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Anita M Borges
Centre for Oncopathology, Wadala, Mumbai, Maharashtra
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Borges AM. Arun Chítale. Natl Med J India 2021;34:119-120
Photo courtesy: Subhash Jirange
(28 February 1937–27 February 2021)
‘Ya Sama Ha’
On 27 February 2021, a day before his 84th birthday, Professor Arun Chitale, doyen of surgical pathologists in India, passed away after a brief illness.
‘Ya sama ha’ loosely translated from Marathi means ‘You are one of a kind’. It is the title of a collection of tributes and reminiscences of family and friends published by his wife on his 75th birthday.
Arun was born in Dapoli, a small town in the Konkan, the son of a school principal. His parents encouraged and valued higher education. His older brother elected to become a surgeon, and Arun wanted very much to follow in his brother's footsteps. However, unlike surgeons, pathologists in training were paid a stipend. This lessened the financial burden on the family and decided Arun's professional career as a pathologist. And what a career it was!
Arun enrolled at B.J. Medical College in Pune. His years at BJ, as the institution is commonly referred to, were eventful. He was fortunate to be mentored in pathology by Dr Y.M. Bhende, who, to this day, is revered as a father figure by countless pathologists who studied under his tutelage. At BJ, Arun developed his skills as a debater, an actor, a tabla player of repute, a table tennis star and a formidable chess player. BJ was also where he met Shobhana Joshi, his wife to be, and his companion for over 55 years, until his death.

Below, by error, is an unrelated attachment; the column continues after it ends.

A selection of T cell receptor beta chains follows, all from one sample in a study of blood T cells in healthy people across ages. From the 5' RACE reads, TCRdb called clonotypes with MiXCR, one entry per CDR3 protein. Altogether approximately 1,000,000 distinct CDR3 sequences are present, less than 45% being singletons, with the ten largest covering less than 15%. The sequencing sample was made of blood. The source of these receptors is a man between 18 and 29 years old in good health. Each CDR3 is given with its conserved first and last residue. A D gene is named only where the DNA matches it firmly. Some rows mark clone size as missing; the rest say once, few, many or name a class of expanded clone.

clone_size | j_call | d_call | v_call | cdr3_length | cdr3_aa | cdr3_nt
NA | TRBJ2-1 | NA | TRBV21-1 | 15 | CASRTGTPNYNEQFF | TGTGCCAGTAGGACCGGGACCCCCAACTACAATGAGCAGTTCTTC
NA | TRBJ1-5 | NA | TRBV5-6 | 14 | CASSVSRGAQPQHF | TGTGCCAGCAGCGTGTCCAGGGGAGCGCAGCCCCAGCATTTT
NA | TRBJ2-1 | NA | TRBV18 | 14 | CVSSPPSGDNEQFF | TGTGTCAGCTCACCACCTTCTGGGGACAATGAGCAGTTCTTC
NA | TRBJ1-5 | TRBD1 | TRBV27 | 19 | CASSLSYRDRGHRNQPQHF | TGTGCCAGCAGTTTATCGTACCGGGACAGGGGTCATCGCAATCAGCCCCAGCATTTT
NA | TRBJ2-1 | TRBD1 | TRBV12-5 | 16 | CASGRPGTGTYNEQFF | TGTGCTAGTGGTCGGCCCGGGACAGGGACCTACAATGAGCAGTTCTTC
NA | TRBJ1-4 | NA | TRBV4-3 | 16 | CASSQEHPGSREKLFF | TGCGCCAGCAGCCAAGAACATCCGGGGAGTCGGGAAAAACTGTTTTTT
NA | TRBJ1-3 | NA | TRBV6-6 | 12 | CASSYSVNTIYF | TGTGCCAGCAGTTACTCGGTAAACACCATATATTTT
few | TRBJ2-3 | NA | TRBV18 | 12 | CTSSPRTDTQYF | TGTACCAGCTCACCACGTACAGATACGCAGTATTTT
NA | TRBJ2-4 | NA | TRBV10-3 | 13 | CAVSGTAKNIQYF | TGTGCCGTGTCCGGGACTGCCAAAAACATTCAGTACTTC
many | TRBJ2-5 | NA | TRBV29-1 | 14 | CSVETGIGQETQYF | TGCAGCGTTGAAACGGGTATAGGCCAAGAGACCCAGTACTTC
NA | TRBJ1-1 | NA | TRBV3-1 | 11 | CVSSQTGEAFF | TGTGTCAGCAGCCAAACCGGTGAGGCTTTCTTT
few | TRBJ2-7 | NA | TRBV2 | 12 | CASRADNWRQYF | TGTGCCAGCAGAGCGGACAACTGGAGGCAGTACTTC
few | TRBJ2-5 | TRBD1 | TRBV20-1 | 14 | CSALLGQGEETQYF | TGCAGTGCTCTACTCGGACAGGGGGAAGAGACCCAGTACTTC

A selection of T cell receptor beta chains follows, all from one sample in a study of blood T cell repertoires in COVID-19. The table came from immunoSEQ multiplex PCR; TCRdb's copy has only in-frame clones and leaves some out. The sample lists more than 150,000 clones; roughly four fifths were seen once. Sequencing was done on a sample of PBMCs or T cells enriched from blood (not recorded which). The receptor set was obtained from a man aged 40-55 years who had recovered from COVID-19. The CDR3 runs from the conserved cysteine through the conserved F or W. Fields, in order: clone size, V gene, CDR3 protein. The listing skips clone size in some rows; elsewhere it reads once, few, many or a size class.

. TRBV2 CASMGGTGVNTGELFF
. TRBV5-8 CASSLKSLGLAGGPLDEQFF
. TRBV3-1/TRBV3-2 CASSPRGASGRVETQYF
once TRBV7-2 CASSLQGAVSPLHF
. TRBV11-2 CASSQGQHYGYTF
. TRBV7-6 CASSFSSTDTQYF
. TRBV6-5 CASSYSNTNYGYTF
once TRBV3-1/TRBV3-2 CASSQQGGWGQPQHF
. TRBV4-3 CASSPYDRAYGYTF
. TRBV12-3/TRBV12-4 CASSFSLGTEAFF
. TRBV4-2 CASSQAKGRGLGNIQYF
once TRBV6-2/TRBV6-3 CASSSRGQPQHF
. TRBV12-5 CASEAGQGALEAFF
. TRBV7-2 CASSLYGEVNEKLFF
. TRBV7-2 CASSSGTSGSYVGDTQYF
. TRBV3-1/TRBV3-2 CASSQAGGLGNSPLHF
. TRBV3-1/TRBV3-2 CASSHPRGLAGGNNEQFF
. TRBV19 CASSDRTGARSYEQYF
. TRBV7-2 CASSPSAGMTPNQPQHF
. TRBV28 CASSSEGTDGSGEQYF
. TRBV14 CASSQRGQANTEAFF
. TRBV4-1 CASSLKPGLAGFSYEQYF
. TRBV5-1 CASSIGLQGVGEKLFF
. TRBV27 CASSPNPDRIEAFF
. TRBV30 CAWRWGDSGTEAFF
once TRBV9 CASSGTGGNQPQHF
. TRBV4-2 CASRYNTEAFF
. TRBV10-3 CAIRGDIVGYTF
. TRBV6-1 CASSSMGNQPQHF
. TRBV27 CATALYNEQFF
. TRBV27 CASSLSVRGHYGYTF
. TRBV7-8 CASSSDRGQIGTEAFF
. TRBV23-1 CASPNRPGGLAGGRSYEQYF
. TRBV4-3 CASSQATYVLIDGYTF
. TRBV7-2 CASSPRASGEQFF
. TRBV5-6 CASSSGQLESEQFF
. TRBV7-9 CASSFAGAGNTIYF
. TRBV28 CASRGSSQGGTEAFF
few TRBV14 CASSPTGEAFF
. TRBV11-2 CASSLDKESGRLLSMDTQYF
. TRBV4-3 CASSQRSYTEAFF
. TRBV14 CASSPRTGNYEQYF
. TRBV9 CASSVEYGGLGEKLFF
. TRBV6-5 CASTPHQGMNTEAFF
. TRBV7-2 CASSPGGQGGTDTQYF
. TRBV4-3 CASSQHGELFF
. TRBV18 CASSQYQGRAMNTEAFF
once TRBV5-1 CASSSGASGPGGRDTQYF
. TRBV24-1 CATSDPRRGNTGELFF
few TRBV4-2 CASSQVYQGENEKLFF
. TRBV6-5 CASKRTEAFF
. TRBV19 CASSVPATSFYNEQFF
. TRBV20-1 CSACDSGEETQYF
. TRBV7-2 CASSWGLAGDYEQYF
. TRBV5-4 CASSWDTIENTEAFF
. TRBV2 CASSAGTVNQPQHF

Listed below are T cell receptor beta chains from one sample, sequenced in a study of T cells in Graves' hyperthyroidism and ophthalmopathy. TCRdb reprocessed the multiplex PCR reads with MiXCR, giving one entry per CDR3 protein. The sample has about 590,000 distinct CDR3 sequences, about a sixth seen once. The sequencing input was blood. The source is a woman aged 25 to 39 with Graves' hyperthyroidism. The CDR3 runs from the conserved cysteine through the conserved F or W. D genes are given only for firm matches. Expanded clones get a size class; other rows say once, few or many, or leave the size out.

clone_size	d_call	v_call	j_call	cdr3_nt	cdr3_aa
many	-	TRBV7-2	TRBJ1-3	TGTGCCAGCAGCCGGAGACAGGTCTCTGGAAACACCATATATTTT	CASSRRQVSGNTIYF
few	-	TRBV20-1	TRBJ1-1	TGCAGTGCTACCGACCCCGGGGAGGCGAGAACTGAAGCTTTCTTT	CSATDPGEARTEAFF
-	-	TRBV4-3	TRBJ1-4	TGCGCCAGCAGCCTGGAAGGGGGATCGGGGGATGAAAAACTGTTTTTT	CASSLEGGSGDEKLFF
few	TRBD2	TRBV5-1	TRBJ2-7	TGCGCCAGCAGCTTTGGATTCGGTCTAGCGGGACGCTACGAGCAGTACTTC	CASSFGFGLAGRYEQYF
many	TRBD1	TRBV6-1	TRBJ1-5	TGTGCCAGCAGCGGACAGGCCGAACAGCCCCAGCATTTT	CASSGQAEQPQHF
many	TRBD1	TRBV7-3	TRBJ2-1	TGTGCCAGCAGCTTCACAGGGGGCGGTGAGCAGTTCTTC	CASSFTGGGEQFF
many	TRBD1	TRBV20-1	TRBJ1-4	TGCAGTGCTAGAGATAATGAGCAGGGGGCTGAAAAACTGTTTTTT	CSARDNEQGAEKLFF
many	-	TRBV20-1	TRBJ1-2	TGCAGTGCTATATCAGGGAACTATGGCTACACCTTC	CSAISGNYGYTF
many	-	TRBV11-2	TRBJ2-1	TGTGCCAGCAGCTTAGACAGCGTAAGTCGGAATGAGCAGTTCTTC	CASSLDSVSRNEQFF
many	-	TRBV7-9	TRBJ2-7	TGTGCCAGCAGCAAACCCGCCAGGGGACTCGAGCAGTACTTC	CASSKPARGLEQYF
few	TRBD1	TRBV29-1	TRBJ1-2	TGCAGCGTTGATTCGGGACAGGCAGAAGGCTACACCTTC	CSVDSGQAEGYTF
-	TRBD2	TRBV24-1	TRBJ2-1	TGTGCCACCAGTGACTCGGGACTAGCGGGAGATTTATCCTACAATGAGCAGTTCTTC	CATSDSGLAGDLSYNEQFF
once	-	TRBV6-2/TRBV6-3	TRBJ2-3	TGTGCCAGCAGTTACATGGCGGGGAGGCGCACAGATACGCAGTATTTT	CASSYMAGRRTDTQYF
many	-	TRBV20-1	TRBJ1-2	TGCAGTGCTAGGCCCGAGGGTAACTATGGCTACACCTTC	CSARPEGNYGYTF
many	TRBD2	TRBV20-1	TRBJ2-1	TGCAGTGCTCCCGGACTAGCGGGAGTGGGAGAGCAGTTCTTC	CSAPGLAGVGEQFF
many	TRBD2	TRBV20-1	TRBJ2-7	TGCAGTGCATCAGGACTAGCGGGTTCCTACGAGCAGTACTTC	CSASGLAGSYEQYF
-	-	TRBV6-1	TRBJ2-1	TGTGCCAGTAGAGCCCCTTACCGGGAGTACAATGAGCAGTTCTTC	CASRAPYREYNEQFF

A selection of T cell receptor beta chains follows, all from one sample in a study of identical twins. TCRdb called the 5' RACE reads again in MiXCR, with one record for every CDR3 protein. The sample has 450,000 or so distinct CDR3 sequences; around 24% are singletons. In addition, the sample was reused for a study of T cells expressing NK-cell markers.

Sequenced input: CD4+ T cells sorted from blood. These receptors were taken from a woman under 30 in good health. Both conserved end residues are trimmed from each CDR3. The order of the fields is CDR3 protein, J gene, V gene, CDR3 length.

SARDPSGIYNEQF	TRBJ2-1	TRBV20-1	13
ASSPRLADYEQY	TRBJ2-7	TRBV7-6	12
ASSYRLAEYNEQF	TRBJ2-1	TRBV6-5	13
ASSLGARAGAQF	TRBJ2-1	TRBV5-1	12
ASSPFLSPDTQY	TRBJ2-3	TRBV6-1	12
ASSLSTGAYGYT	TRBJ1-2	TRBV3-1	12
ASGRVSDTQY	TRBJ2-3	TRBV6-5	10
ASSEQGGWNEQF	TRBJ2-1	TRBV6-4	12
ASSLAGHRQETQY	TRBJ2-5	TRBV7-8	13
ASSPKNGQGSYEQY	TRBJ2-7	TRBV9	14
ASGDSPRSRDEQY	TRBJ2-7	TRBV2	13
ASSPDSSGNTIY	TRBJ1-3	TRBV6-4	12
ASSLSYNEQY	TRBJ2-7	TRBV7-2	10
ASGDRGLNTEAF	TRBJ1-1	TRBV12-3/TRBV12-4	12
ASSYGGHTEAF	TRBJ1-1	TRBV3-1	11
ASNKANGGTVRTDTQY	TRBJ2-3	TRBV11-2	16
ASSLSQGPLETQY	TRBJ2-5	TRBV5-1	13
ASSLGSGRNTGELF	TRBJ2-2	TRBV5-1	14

Arun was very keen on studying in the USA. Like most men who left the shores of India to study abroad, he was expected to marry before he ventured overseas. This was a pleasant ‘duty’ as he had already met Shobhana, the girl of his dreams. He began his training in surgical pathology at Brockton under the benign and appreciative eye of Professor G. Richard Dickersin, who treated him as a son. He completed his training at the University of Virginia in Richmond, but unlike many of his fellow expatriates, he decided that his destiny lay in India.
Arun burst upon the pathology scene in Bombay (Mumbai was still in the future) in 1969. He overawed the pathology community with his uncanny diagnostic acumen and the fluency with which he articulated his knowledge. He did this with an air of confidence and panache which had hitherto defined our surgical colleagues. Within a short while, his opinion was sought by pathologists and clinicians alike. His was the final diagnosis.
As a young pathologist, who was about to embark on my own career, I was inspired. I left for the UK in 1976, and after a stint in the USA where I first encountered surgical pathology. I returned to a Bombay which was ‘pathologically’ transformed. Surgical pathology, a discipline hardly recognized, let alone practised, was burgeoning. A monthly slide club of ‘senior surgical pathologists’ that still meets with great regularity had come into existence. The meetings were eagerly antici-pated not only because the fare was good but also because ‘Dr Chitale’ would attend. Arun was as accomplished a diagnostician as he was a showman. He had a commanding presence and people hung on to his every word. He was also feisty. He never let an opposing point of view go unchecked. Heady days, they were indeed!
Arun chose to practise in Bombay rather than Pune because he felt the energy of the city. Within a short while, he had earned the trust of his clinical colleagues. He set up a bone tumour registry at the Maharashtra state-run J.J. Group of Hospitals, a cytopathology service at the Municipal K.E.M. Hospital and an electron microscopy service at the privately managed Jaslok Hospital. This last was a remarkable feat. Persuading the trustees to part with funds for a rare and expensive bit of equipment that was unlikely to pay for itself, stands as a tribute to his growing stature and the influence he wielded in the public sphere. The nephropathology service at Jaslok Hospital was the envy of other less fortunate departments.